Credit: Sony Pictures Classics

A French-language glimpse of Marion Cotillard in Jacques Audiard's 'Rust and Bone'

Is the 'A Prophet' director's latest bound for Cannes?

Among the major European auteur titles being bandied about in the speculation as to the Cannes lineup, Jacques Audiard's "Rust and Bone" is surely among the most impatiently awaited, not least because it pairs him with his biggest star lead yet: Marion Cotillard, who seems to be balancing the twin pulls of Hollywood and her home industry with impressive ease.

A black mark against the film's Cannes possibilities, however, is its French release date of May 17: the second official day of the festival, but the first of regular programming after Wes Anderson's "Moonrise Kingdom" officially cuts the ribbon on proceedings the day before. Can a film premiere at Cannes the same day it opens in France? It seems unlikely -- surely it'd have to premiere locally in advance. If the film isn't festival-bound, however, expect a lot of international critics cramming into the public cinemas on the Croisette to take a look at the latest from the director of "A Prophet" and "The Beat That My Heart Skipped."

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<p>A scene from Nuri Bilge Ceylan's &quot;Once Upon a Time in Anatolia.&quot;</p>

A scene from Nuri Bilge Ceylan's "Once Upon a Time in Anatolia."

Credit: The Cinema Guild

Turkish auteur Nuri Bilge Ceylan to receive yet another Cannes honor

'Once Upon a Time in Anatolia' director to receive Golden Coach for his body of work

Nuri Bile Ceylan's "Once Upon a Time in Anatolia," which opened Stateside in January and hit UK screens more recently, has been bringing critics to their knees since Cannes last year, but has has more of a slow-creep effect on me.

I saw it last May in unideal circumstances: the Cannes programmers, in their wisdom, had decided to press-screen this languorous 160-minute policier in a late-evening slot at the very tail-end of the festival. I stayed awake but not exactly absorbent: I was left with admiring impressions of the film's daring narrative style and staggering night-time cinematography, but almost immediately afterwards, was unable to recall a single thing that happened in it.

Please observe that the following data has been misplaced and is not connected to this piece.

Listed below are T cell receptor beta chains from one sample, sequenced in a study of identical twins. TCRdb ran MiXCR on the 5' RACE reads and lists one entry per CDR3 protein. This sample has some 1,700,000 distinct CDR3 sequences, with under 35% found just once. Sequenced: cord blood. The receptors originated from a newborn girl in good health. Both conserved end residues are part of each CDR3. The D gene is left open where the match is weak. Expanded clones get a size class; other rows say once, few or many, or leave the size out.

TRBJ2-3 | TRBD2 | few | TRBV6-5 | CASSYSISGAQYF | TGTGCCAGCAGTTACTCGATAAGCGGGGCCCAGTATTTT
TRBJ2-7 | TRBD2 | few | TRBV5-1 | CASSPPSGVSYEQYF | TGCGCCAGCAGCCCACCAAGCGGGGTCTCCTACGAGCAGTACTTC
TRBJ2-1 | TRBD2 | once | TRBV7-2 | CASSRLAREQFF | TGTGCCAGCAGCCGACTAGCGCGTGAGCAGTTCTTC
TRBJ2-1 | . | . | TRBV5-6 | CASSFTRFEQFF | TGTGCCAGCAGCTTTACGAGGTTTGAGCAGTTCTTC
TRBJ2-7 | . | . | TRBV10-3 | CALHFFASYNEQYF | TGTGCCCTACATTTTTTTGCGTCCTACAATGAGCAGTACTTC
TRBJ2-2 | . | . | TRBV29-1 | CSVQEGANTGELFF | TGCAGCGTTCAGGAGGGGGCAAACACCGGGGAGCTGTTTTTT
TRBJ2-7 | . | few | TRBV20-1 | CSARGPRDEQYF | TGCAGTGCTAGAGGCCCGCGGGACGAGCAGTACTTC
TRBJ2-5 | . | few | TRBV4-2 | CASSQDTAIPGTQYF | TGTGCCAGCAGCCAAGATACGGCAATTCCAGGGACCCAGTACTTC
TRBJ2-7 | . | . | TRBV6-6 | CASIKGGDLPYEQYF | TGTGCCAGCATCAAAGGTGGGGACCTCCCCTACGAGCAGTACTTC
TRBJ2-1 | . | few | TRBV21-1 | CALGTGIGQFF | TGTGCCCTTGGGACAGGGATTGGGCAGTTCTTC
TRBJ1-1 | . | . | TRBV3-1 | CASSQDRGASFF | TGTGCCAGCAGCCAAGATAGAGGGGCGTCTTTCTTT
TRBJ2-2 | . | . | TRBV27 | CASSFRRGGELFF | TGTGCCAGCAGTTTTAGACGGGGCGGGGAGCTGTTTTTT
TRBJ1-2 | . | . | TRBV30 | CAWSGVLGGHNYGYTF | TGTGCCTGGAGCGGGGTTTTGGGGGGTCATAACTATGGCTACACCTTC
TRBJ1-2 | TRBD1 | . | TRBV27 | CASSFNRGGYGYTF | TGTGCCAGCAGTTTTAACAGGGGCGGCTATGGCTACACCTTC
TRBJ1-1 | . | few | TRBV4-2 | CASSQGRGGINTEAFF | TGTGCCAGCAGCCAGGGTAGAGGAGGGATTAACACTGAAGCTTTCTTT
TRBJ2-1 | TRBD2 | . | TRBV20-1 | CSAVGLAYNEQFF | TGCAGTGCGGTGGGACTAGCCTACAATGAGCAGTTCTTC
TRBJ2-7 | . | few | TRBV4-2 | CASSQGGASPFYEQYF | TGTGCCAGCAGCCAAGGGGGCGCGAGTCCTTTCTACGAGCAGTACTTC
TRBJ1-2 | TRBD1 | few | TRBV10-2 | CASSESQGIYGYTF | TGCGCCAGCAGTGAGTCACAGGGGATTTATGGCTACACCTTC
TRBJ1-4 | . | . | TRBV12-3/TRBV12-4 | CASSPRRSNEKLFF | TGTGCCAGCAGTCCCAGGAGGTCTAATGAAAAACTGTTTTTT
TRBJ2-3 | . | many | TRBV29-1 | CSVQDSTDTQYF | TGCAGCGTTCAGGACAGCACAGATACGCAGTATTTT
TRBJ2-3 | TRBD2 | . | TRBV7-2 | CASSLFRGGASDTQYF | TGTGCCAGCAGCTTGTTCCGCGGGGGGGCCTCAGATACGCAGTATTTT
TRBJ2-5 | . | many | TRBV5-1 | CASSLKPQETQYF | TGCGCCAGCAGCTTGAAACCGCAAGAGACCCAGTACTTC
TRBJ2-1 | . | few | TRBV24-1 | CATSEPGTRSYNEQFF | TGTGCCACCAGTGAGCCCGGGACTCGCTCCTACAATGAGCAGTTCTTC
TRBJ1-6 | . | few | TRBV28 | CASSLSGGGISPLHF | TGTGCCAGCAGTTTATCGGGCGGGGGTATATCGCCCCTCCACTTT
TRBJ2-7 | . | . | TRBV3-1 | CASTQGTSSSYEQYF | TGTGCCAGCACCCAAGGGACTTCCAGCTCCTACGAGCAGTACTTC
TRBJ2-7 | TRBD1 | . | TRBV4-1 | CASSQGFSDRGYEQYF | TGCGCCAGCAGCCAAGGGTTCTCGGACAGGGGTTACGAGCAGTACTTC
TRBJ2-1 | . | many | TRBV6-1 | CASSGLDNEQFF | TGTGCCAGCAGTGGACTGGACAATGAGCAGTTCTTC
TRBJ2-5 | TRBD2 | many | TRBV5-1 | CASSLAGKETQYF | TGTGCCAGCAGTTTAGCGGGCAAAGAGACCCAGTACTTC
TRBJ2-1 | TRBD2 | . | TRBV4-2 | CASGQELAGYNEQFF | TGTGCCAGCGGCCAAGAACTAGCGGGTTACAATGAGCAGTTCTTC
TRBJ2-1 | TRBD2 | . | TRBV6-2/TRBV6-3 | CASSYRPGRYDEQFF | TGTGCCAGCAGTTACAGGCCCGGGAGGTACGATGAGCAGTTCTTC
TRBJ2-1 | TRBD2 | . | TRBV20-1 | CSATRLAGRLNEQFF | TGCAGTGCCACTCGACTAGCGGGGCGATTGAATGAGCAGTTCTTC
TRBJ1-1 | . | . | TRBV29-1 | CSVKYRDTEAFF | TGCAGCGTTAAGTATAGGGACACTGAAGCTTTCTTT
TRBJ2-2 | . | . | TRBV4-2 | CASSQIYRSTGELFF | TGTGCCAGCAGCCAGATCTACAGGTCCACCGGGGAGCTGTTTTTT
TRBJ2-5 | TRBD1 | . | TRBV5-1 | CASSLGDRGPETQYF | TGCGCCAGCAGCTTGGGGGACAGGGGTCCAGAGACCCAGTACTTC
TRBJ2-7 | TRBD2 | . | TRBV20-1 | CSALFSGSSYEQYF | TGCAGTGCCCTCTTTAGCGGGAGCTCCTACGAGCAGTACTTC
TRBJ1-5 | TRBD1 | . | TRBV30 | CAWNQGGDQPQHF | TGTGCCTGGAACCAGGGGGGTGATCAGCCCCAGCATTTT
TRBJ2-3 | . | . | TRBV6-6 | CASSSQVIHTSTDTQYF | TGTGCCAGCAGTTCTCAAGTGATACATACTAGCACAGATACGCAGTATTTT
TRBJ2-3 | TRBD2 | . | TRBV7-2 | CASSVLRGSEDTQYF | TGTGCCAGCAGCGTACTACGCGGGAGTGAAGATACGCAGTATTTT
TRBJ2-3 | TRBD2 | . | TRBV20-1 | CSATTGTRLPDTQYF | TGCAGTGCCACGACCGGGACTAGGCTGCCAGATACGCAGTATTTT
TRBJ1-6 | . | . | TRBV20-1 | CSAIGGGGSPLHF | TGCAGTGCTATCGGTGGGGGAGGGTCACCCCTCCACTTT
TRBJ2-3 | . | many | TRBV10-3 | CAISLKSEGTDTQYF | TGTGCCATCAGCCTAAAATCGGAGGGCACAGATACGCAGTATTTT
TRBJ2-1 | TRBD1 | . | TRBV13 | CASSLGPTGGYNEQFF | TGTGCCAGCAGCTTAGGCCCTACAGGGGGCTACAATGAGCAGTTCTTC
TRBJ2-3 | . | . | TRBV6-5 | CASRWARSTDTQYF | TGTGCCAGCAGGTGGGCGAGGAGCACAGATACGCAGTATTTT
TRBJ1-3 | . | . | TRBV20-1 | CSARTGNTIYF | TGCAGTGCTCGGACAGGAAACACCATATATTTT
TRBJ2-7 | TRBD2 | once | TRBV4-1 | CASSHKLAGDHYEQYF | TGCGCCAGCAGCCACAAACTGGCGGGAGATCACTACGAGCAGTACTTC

Returning to it recently, however, proved both rewarding and reassuring: there is something oddly evanescent about the way it reveals its mysteries, but one suspects that may be Ceylan's intent in a kind of long-night's-journey-into-day story that stretches and loops time in such a way that all incidents become less connectable the more we learn about them.

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In Contention, Academy Awards, Kodak, Dolby

The (formerly) Kodak Theater at Hollywood and Highland.

Credit: AP Photo/Ric Francis

Dolby may pick up where Kodak left off

The theatre at Hollywood & Highland has a suitor

Earlier this year we reported on the Eastman Kodak company’s plans to have its name removed from the theater at the Hollywood & Highland complex where the Academy Awards have been held since 2002 as a part of their filing for federal bankruptcy.

CIM group (the company that owns the Hollywood & Highland mall where the theater is located) has been seeking a new sponsor for the theater while simultaneously renegotiating their deal with the AMPAS. The Academy, meanwhile, has indicated that it may move the Oscarcast to another location once its lease is up in 2013. The Nokia Theater LA LIVE in downtown Los Angeles (a venue which would provide double the capacity of the current theater) had indicated plans to bid for the show, but most have assumed the Academy wasn't likely to pick up stakes.

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<p>A scene from 1958's &quot;A&nbsp;Night to&nbsp;Remember,&quot;&nbsp;screening a day shy of the 100th anniversary of the Titanic's sinking</p>

A scene from 1958's "A Night to Remember," screening a day shy of the 100th anniversary of the Titanic's sinking

Credit: Rank Film Distributors

TCM's third annual classic film fest is almost ready for its close-up

A grab bag of classic cinema and a wealth of restoration screenings mark the event's junior year

The third annual TCM Classic Film Festival kicks off Thursday and as I'm slowly slipping back into the saddle this month, I'll be hoping to attend this and that over the swift four-day event.